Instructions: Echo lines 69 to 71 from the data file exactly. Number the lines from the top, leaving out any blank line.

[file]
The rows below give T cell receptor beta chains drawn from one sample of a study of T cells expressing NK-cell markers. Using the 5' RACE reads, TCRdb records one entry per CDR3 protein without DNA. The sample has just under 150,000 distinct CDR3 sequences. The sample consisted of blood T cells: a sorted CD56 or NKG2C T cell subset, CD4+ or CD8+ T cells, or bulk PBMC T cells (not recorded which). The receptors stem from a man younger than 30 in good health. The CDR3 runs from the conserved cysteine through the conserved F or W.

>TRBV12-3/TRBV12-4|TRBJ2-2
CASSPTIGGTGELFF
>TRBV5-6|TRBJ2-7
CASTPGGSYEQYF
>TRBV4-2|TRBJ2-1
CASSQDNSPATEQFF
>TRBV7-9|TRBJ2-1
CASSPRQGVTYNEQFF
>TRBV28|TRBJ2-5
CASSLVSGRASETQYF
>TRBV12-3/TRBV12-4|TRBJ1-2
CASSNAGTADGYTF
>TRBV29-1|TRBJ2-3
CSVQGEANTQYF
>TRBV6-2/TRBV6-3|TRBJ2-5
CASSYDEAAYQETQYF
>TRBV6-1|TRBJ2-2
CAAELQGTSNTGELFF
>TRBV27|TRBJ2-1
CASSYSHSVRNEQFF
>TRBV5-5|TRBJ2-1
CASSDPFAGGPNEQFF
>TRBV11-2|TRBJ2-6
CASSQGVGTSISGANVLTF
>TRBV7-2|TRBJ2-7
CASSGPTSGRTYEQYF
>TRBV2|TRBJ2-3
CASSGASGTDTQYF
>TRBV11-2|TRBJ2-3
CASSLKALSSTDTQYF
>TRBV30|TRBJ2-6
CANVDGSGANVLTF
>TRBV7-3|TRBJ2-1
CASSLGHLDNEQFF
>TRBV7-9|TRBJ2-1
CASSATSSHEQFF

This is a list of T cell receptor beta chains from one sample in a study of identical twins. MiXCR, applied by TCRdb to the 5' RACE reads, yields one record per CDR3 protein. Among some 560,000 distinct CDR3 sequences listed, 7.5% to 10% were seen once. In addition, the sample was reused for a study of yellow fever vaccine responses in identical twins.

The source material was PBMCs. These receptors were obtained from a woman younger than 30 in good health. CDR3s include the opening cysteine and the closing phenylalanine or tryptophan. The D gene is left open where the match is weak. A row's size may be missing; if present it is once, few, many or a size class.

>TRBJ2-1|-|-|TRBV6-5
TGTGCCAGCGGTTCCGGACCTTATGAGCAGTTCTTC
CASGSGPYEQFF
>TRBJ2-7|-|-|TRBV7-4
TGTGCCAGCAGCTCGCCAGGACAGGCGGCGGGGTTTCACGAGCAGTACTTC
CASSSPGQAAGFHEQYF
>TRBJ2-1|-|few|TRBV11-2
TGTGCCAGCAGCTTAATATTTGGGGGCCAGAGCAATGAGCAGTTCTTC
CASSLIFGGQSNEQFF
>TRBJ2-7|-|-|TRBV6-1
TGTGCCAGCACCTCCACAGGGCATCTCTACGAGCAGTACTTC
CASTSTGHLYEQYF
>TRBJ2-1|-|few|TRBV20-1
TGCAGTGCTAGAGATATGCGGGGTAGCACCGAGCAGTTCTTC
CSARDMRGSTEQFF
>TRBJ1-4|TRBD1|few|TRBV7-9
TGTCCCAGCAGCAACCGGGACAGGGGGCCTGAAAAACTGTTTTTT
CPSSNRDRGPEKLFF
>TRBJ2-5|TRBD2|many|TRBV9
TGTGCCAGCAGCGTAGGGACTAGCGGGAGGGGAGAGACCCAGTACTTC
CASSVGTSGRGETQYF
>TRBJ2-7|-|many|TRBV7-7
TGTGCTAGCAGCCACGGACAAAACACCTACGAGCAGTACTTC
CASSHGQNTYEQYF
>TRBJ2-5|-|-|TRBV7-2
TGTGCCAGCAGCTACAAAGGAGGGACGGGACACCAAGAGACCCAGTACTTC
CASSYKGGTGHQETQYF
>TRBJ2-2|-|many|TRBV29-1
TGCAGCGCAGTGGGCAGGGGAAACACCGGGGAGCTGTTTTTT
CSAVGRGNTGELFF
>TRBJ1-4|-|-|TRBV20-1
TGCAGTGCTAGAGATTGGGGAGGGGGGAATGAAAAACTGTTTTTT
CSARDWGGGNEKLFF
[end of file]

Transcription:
CSAVGRGNTGELFF
>TRBJ1-4|-|-|TRBV20-1
TGCAGTGCTAGAGATTGGGGAGGGGGGAATGAAAAACTGTTTTTT